Friends General Conference

Nurturing faith and Quaker practice

Meeting Resource

Resources for Monthly Meetings and Worship Groups

Intergenerational Community - the 12 How-To's

This resource provides leaflets to give advice to meetings wishing to build intergenerational community.

These leaflets are easy to use literature that you can print and distribute at any meeting location. These leaflets are taken from the Build It! Toolkit, a resource available from Quaker books of FGC. They are designed to give some key suggestions for nurturing a healthy and diverse meeting community of all ages.

An Explanation of Letters of Introduction, Travel Minutes, and Endorsements

 

The following resources explain some of the forms of communication written on behalf of a traveling Friend, and written communication from the meeting he or she is visiting.

Letters of Introduction

A “letter of introduction” is a communication signed by the clerk of a monthly meeting that identifies the person who is traveling as a Friend or regular attender in good standing.

Silent Worship and Quaker Values

If you have never before attended an unprogrammed Friends (Quaker) meeting for worship, your first meeting may surprise you.

While all Quakers meet in worship to hear more clearly God's "still small voice" (1 Kings 19:12), Friends in the unprogrammed Quaker tradition base our worship entirely on expectant waiting. We take the Psalmist's advice literally: "Be still and know that I am God" (Psalm 46:10).

Basics for Newcomers

The following paragraphs are slightly adapted from FGC's set of newcomer cards for visitors to Quaker meetings.

You are Welcome Here!

We come together in worship 

  • To listen to God 
  • To know and be known by God 
  • To grow in our faith
  • To be changed
  • To support each other, and
  • To help one another do what God asks us to do

Our time together looks like

Worship Sharing Guidelines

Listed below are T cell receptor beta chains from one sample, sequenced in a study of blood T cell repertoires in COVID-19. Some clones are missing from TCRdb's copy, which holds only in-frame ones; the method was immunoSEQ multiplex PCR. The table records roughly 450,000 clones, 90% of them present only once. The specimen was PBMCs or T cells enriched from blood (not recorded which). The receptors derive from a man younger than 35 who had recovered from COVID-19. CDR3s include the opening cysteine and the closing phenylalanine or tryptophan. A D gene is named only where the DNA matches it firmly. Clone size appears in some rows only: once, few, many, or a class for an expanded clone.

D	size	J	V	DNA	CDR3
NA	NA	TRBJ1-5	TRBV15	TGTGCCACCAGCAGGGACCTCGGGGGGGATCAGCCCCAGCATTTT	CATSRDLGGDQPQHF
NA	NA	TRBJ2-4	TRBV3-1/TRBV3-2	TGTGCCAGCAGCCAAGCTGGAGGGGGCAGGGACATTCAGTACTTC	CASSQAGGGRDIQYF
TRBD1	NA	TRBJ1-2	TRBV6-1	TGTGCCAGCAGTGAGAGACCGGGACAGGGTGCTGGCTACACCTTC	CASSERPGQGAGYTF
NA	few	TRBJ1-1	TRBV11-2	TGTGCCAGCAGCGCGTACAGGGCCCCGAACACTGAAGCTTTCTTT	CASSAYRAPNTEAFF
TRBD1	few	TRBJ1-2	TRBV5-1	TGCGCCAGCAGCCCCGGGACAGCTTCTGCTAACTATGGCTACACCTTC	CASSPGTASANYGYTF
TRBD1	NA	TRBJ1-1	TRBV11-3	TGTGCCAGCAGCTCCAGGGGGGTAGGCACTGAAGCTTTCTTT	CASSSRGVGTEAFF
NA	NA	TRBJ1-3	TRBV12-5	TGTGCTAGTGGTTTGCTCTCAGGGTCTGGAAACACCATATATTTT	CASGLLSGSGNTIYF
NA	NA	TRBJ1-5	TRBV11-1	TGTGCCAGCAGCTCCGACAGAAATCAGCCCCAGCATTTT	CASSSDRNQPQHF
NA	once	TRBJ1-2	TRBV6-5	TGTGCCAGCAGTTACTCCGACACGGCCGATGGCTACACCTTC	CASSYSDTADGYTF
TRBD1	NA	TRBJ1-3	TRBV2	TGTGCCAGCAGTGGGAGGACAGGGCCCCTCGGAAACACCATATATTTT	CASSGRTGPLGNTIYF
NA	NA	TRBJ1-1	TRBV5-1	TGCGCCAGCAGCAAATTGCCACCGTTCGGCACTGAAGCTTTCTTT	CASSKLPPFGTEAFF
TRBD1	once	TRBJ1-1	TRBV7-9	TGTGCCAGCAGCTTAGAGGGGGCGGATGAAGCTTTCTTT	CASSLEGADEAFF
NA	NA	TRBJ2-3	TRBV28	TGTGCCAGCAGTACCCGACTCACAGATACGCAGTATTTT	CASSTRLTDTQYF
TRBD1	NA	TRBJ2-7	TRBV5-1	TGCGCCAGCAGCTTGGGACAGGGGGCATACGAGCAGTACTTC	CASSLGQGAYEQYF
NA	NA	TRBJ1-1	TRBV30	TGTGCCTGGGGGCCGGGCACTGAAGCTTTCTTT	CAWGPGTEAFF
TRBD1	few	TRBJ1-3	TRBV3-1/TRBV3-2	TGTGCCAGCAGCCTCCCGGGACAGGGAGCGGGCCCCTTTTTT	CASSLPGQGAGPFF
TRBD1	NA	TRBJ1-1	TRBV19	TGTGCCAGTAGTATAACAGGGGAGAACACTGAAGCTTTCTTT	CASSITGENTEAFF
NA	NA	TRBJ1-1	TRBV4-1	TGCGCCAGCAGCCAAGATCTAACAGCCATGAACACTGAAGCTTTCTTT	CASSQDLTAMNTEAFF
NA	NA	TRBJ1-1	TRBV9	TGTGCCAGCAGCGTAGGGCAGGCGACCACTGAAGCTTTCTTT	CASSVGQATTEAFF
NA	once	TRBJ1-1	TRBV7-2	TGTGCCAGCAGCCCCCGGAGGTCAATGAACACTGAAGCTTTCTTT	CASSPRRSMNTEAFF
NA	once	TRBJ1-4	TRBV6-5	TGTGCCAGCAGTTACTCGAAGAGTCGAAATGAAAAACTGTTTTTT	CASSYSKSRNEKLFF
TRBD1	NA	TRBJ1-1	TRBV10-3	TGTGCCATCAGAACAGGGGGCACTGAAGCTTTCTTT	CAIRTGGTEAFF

Worship sharing focuses on a particular question and helps us to explore our own experience and share with each other more deeply than we would in normal conversation. It seeks to draw us into sacred space, where we can take down our usual defenses, and encounter each other in “that which is eternal.”

The guidelines for worship sharing have been evolving among Friends for the past half century, drawing on a number of different sources. Click under "Files" below to download suggested guidelines.

Building a Friends Meeting

There is more to a Friends meeting than an hour of silent worship on Sundays. A vital meeting challenges us to spiritual growth every day of the week. It gathers us into a loving, supportive fellowship. It creates sacred space in which we can find healing, strength, and vision. It sends us out into the world to serve and to witness to the possibility of transformation, peace, and divine love.

Quaker Toolbox

The summary pieces collected here will provide a simple introduction to some Quaker ways of worship, decision making and community building. They may be especially useful in new worship groups where few of the attenders are experienced Friends. The final piece addresses the relationship between a meeting and the worship group(s) under its care, since many meetings are not experienced in this area. These pieces only pick out some highlights, drawing on a rich literary tradition.

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